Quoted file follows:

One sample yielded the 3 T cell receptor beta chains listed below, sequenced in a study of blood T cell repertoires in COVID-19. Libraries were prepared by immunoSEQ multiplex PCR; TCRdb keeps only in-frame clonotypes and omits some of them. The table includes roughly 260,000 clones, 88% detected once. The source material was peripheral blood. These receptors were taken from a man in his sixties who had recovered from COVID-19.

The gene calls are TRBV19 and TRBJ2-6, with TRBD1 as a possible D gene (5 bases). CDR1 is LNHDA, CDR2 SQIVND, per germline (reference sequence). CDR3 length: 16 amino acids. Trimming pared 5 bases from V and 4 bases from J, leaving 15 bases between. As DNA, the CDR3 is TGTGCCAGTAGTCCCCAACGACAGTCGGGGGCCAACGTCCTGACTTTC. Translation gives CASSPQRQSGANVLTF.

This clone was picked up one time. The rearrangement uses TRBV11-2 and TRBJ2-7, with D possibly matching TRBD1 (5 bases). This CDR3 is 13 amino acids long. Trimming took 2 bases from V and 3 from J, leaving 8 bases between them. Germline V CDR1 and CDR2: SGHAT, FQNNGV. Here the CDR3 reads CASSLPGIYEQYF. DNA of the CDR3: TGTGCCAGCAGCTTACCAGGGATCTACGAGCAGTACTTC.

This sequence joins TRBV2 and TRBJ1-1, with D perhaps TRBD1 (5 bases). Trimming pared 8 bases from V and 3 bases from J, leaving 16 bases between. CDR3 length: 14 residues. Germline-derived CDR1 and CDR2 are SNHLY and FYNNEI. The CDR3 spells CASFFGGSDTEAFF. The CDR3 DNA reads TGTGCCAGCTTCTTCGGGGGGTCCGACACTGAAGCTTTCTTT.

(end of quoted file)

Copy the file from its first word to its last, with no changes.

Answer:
One sample yielded the 3 T cell receptor beta chains listed below, sequenced in a study of blood T cell repertoires in COVID-19. Libraries were prepared by immunoSEQ multiplex PCR; TCRdb keeps only in-frame clonotypes and omits some of them. The table includes roughly 260,000 clones, 88% detected once. The source material was peripheral blood. These receptors were taken from a man in his sixties who had recovered from COVID-19.

The gene calls are TRBV19 and TRBJ2-6, with TRBD1 as a possible D gene (5 bases). CDR1 is LNHDA, CDR2 SQIVND, per germline (reference sequence). CDR3 length: 16 amino acids. Trimming pared 5 bases from V and 4 bases from J, leaving 15 bases between. As DNA, the CDR3 is TGTGCCAGTAGTCCCCAACGACAGTCGGGGGCCAACGTCCTGACTTTC. Translation gives CASSPQRQSGANVLTF.

This clone was picked up one time. The rearrangement uses TRBV11-2 and TRBJ2-7, with D possibly matching TRBD1 (5 bases). This CDR3 is 13 amino acids long. Trimming took 2 bases from V and 3 from J, leaving 8 bases between them. Germline V CDR1 and CDR2: SGHAT, FQNNGV. Here the CDR3 reads CASSLPGIYEQYF. DNA of the CDR3: TGTGCCAGCAGCTTACCAGGGATCTACGAGCAGTACTTC.

This sequence joins TRBV2 and TRBJ1-1, with D perhaps TRBD1 (5 bases). Trimming pared 8 bases from V and 3 bases from J, leaving 16 bases between. CDR3 length: 14 residues. Germline-derived CDR1 and CDR2 are SNHLY and FYNNEI. The CDR3 spells CASFFGGSDTEAFF. The CDR3 DNA reads TGTGCCAGCTTCTTCGGGGGGTCCGACACTGAAGCTTTCTTT.